A shared server may be the cheaper option. But, it has costlier after-effects if hacked. Move your website to a safer hosting. And choose a trusted hosting provider. Make sure to verify whether your provider complies to the best security standards.

3. Using Weak Passwords and Username

Almost all the sensitive areas on your website are password secured. A password made of your own name/your website name and has no numerals/characters is a weak password. Make sure you do not use weak passwords for the following –

  • wp-admin panel,
  • server hosting panel,
  • databases,
  • FTP accounts, and
  • your primary email account.

Also, change your default username to something unique. Words like admin, your own name, website’s name are too easy to crack for the attacker.

4. Incorrect File Permissions

Easy file permissions can let attackers access, modify or delete them. In some cases, attackers even held files against ransom. Set correct permissions as-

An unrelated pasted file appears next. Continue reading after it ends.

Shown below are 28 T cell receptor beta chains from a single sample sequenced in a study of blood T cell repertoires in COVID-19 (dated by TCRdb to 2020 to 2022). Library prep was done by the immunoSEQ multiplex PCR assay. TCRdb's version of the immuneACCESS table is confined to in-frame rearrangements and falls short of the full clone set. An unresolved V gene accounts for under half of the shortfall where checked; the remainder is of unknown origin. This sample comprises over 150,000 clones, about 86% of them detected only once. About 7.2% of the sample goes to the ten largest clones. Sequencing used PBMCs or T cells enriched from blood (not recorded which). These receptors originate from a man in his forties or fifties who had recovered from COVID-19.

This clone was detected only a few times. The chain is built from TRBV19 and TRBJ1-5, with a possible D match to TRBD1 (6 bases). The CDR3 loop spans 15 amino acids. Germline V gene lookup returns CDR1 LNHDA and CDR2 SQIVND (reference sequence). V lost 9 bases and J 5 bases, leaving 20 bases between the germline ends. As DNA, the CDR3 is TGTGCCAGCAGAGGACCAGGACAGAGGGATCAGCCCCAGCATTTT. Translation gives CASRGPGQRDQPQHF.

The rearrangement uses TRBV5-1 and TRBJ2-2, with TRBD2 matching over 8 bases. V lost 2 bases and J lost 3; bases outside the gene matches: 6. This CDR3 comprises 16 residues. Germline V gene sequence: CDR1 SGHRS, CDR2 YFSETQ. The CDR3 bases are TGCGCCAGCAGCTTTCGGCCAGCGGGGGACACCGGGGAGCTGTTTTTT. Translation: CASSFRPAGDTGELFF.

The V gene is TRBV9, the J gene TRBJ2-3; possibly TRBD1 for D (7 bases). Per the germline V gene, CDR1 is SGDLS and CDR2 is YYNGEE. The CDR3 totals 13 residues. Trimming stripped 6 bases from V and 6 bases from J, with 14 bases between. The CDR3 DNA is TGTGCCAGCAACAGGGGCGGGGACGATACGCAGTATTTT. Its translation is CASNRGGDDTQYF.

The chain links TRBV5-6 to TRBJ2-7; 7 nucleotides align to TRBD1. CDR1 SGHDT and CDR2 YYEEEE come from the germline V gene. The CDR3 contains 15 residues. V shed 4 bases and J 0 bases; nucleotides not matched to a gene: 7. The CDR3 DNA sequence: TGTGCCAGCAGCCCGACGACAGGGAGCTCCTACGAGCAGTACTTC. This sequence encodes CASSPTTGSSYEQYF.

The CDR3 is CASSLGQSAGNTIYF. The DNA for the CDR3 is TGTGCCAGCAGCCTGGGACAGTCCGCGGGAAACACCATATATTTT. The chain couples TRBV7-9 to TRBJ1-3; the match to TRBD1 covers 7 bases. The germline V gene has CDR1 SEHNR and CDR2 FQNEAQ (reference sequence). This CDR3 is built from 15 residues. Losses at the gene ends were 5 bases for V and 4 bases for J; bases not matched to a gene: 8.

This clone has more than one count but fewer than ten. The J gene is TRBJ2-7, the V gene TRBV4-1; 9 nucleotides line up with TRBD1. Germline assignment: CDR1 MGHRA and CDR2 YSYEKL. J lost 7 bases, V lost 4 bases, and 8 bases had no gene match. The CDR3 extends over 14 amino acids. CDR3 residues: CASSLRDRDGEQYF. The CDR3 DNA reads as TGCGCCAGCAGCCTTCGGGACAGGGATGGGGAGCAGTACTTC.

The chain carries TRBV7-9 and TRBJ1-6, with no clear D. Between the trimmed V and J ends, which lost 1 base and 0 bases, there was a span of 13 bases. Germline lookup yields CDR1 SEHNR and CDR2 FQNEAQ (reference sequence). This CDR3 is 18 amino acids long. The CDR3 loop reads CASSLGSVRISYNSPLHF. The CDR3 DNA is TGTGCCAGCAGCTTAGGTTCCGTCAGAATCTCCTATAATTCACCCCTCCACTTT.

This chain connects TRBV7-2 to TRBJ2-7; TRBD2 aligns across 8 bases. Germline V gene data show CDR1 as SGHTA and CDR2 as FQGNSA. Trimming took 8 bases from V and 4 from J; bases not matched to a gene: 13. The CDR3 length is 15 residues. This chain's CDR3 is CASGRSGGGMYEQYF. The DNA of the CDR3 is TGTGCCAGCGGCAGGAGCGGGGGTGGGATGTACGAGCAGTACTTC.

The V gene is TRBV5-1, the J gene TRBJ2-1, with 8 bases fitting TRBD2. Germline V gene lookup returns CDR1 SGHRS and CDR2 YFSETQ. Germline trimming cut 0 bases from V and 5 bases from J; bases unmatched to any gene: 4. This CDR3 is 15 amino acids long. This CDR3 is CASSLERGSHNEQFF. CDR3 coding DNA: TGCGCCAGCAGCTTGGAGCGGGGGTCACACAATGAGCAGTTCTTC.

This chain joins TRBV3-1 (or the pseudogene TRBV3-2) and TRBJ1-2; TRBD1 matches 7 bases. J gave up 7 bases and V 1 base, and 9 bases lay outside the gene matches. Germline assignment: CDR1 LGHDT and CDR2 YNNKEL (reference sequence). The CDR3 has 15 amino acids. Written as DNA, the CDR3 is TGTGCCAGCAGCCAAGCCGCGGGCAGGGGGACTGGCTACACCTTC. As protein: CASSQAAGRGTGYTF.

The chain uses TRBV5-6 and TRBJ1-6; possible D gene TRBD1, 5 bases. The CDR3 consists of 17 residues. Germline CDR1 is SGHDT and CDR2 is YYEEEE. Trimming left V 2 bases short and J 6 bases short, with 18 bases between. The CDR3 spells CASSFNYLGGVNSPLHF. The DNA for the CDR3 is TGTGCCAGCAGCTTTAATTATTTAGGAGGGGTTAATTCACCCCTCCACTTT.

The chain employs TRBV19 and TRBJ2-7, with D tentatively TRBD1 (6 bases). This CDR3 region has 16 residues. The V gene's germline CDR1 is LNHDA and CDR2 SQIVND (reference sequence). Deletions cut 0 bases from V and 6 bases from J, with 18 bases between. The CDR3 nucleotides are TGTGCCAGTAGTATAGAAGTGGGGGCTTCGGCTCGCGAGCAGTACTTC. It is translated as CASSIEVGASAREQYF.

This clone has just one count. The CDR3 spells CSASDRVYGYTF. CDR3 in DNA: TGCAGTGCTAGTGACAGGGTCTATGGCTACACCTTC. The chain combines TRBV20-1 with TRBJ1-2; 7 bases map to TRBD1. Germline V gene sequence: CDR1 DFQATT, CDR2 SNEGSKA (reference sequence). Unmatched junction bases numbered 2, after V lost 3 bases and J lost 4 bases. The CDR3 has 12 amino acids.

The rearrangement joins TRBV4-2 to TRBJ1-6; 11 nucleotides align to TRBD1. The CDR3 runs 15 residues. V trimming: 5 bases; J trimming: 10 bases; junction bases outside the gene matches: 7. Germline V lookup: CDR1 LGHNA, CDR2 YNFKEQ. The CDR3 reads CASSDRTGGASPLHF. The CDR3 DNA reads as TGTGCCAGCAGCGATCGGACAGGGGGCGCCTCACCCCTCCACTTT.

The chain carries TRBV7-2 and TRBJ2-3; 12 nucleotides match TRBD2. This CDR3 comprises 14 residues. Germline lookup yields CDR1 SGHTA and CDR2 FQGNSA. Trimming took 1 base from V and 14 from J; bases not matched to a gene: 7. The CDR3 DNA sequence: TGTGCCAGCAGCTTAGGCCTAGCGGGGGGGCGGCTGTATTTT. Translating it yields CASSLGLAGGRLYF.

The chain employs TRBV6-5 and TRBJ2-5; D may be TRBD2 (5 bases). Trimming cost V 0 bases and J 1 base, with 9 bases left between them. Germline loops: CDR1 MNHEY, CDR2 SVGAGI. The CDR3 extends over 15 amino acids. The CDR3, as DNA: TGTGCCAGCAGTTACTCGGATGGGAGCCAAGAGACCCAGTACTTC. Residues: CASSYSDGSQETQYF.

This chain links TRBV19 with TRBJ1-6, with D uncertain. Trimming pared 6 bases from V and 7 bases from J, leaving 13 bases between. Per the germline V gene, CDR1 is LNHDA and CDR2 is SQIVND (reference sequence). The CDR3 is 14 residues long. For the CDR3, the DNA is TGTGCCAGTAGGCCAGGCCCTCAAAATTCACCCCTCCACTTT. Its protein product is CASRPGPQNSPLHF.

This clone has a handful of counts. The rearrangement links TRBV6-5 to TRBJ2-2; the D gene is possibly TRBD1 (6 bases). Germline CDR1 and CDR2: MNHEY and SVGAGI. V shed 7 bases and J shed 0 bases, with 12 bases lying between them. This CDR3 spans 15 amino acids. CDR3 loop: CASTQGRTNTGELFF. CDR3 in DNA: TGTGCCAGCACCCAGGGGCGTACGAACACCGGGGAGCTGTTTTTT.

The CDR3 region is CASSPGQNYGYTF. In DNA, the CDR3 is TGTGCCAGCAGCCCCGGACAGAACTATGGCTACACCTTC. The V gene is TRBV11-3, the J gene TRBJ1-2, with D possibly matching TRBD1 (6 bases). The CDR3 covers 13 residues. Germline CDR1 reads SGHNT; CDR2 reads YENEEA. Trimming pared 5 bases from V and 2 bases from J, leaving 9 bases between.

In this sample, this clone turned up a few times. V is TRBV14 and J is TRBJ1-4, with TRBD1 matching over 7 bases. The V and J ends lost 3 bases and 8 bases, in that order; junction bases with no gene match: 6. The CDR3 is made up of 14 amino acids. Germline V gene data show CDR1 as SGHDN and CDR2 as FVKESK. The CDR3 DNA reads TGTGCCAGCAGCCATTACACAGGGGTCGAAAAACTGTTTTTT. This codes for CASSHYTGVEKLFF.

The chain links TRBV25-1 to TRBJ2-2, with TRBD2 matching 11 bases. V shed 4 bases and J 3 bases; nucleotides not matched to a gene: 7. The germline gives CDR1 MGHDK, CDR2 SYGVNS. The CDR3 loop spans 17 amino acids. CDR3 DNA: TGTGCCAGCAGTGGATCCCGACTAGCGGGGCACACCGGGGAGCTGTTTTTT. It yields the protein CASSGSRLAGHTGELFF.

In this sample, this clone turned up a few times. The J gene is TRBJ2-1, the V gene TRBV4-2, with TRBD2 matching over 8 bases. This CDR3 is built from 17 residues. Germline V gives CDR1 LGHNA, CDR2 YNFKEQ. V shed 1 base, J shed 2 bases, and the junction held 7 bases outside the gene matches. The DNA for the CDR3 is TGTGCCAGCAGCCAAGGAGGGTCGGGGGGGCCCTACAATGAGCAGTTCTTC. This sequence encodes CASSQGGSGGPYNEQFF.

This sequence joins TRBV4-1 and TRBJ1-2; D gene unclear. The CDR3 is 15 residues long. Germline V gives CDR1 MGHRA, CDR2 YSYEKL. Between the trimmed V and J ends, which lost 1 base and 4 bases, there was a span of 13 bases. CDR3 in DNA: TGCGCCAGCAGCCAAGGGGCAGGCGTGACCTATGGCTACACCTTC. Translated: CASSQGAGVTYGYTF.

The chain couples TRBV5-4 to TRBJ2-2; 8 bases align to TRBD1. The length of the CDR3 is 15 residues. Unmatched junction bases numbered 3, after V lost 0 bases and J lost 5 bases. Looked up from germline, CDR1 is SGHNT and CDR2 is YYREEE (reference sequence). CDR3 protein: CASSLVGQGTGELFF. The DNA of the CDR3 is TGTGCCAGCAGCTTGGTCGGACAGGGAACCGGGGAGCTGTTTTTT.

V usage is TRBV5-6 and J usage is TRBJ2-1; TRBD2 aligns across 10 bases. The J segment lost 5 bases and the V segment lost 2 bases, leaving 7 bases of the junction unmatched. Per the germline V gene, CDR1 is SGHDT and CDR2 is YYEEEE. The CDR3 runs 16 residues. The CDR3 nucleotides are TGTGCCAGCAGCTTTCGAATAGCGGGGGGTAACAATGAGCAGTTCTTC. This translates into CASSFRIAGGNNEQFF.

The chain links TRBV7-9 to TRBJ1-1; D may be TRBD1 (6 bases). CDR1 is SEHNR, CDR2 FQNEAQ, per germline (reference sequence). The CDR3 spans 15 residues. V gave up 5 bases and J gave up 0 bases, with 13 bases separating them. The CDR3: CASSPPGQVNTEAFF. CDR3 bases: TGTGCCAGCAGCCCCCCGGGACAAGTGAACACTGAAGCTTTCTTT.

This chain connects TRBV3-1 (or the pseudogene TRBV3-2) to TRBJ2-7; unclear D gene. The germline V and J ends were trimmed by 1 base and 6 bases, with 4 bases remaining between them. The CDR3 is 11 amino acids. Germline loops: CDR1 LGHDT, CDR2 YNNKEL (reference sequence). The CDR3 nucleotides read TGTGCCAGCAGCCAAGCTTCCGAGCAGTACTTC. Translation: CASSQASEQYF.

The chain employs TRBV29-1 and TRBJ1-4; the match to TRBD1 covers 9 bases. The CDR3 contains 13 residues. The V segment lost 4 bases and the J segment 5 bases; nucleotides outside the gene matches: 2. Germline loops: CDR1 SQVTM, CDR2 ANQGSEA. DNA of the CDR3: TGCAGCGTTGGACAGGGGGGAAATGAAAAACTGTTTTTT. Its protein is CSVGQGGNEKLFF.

• For files- 644
  • For directories- 755

Wordpress File/Folder Permissions

5. Unprotected Access to wp-admin Directory

The wp-admin directory is the area from where you control your website. Allowing unprotected access to the WordPress admin directory lets your users/team members perform unwanted actions on your website. Thus, restrict access by defining permissions for different roles of the users. That way no user has the power to do it all. Further, adding layers of authentication to your WordPress admin directory also helps.